"Vignoles is the most widely grown white wine across the state. Chardonel is a French-American hybrid. We also have Seyval Blanc," Alden says. The Norton/Cynthiana grape, identified by both names, is native to America and is the region's premium red wine grape. "Also we have Chambourcin, more of a medium-bodied red."
        "The Chardonel grape is much like a Chardonnay," Fleischli said. "The bulk of our wineries are growing Norton, which is like a merlot."
         Another popular regional grape is catawba, a North American native with a long winemaking history. The Missouri Wine Board says it "makes a medium-bodied, fruity labrusca wine that is best made in a sweeter style."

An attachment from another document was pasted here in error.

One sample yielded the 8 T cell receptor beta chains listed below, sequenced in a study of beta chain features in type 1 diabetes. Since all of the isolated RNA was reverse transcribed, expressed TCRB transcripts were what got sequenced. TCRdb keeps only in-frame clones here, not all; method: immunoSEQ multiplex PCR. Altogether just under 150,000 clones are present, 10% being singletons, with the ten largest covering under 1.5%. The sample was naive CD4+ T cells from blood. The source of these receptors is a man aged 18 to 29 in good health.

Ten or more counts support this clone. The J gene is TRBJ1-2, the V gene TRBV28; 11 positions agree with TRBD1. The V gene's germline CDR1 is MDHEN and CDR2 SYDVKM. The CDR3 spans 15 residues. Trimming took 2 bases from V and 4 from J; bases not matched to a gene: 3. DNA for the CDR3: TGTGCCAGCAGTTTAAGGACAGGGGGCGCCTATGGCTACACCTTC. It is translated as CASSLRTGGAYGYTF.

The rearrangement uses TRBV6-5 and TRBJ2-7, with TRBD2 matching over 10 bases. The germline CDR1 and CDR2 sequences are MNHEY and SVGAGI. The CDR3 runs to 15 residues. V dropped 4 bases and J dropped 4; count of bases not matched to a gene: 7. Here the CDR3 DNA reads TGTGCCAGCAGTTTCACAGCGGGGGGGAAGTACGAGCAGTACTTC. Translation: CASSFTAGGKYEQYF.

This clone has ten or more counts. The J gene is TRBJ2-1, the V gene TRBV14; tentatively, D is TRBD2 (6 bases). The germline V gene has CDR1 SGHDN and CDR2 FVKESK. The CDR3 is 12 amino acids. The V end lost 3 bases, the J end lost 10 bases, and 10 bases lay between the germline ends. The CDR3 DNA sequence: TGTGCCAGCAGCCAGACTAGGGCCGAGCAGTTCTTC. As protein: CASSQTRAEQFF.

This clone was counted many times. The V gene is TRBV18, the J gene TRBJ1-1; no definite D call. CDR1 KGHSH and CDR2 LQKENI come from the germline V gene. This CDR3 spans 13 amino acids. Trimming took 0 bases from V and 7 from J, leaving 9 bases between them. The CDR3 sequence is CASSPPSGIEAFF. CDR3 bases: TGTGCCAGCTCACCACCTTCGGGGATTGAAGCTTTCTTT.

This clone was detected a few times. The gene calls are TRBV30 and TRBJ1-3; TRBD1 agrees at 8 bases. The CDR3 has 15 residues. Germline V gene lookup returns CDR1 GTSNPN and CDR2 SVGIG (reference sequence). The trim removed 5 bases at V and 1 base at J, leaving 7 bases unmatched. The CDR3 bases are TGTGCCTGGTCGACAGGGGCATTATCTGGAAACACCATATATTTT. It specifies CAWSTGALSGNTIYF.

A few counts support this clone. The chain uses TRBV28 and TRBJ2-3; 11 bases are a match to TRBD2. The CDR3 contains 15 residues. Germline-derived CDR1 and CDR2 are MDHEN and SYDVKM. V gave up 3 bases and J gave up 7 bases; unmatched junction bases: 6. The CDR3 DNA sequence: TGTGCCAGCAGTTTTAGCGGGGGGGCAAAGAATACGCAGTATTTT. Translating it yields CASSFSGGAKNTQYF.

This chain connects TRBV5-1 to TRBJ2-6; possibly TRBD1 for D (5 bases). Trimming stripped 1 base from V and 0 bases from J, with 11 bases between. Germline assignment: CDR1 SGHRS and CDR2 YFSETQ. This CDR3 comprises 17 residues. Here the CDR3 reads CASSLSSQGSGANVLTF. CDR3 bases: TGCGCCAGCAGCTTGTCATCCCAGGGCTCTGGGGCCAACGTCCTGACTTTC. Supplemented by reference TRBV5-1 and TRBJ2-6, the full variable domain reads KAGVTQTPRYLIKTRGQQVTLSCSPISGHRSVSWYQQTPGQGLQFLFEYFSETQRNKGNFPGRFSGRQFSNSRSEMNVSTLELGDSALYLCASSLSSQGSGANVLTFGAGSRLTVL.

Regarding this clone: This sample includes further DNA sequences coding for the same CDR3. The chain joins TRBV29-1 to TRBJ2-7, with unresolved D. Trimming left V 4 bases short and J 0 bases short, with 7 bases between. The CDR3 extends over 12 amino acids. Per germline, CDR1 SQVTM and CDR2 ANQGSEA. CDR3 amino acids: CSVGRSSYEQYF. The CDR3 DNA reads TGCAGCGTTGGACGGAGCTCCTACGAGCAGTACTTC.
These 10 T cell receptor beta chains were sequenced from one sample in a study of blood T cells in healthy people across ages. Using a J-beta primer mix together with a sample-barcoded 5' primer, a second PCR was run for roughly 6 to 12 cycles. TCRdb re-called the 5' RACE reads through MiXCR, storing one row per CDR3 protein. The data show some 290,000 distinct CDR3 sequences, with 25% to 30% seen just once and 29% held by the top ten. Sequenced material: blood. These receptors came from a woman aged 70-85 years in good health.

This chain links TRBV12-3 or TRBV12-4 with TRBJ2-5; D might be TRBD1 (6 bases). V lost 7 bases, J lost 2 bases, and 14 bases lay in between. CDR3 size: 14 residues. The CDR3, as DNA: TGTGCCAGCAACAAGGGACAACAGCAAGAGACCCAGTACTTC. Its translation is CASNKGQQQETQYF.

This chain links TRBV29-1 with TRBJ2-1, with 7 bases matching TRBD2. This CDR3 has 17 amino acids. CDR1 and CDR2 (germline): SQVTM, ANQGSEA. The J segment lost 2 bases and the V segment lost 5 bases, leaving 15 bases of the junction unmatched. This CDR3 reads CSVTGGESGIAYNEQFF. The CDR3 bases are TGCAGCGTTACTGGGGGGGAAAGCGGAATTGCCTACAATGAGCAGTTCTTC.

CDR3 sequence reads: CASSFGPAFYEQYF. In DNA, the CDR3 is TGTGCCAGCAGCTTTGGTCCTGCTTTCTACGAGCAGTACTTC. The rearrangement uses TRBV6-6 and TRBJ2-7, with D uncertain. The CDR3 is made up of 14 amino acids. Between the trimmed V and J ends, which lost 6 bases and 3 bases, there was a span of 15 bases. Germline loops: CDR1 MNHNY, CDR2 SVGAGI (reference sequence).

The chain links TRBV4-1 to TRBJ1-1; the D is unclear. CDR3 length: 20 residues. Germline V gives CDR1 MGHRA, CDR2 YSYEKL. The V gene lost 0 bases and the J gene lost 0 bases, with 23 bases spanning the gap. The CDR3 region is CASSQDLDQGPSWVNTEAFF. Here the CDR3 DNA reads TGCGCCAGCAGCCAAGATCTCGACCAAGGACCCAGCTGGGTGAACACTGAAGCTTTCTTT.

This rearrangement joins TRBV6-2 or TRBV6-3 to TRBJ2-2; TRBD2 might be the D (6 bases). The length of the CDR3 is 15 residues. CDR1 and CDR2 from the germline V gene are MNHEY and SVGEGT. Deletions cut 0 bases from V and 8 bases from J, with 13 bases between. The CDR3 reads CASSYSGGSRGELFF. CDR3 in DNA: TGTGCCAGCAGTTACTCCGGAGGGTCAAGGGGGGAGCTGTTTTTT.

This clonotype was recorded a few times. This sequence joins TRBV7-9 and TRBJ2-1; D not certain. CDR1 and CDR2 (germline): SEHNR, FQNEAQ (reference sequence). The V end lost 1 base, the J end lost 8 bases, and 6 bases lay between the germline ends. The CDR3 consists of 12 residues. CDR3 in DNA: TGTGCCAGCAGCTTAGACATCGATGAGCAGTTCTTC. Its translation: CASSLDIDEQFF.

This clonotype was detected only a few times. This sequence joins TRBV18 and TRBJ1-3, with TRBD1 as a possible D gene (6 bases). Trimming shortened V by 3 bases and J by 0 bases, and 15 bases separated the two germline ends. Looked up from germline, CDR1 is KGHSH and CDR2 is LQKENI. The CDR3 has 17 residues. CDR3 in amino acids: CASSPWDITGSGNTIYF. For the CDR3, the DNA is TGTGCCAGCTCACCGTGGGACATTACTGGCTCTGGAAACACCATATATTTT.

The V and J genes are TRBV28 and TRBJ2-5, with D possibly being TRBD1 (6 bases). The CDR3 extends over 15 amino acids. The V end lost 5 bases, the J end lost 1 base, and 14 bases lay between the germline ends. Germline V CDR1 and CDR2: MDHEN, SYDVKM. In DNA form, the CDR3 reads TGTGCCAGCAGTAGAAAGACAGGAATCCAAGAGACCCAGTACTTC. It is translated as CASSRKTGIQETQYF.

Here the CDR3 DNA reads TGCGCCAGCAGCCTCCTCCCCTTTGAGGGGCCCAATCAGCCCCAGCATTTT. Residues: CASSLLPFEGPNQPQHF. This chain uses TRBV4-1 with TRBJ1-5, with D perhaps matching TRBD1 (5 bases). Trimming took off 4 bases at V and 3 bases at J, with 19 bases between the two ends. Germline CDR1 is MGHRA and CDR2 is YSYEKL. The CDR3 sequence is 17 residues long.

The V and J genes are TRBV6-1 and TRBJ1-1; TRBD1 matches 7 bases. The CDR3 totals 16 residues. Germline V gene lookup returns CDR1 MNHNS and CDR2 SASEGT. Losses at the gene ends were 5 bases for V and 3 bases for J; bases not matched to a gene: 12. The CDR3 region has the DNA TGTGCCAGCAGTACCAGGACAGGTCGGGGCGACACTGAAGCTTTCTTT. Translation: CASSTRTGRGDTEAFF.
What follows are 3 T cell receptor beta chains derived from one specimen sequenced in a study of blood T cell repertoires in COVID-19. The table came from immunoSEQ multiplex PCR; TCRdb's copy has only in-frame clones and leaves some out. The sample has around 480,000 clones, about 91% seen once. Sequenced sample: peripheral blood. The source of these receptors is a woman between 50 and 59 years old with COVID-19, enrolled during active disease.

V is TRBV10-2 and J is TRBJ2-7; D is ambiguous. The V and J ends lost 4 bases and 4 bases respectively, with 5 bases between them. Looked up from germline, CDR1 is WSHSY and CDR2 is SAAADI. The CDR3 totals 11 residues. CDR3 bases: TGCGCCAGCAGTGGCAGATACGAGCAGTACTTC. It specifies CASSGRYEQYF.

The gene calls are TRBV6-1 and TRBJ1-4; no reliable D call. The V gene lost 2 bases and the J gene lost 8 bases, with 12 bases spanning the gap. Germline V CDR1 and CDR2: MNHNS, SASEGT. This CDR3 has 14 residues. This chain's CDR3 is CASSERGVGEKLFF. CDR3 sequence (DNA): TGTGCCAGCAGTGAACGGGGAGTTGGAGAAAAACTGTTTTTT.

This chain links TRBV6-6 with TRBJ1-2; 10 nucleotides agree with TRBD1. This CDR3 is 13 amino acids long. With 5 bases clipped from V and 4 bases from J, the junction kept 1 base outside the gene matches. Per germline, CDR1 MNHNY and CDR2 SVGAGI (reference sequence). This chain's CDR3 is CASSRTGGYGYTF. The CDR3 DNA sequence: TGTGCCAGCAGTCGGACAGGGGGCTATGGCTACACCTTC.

Catawba was the wine of choice for the epic 1859 flight of the gas balloon Atlantic, which launched from downtown St. Louis on July 1 and crash-landed the next day at Adams, N.Y. The balloon covered an estimated 1,180 miles in 19 hours; for decades the trip was revered as "The Greatest American Balloon Voyage."
     William Hyde, editor of the St. Louis Republic newspaper, accompanied the balloon's three-man crew. He wrote that the airship's cargo included "a large quantity of cold chickens, tongues, potted meats, sandwiches, etc." and "numerous dark-colored, long-necked vessels" containing, among other refreshments, "sparkling catawba."

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Updated June 27, 2018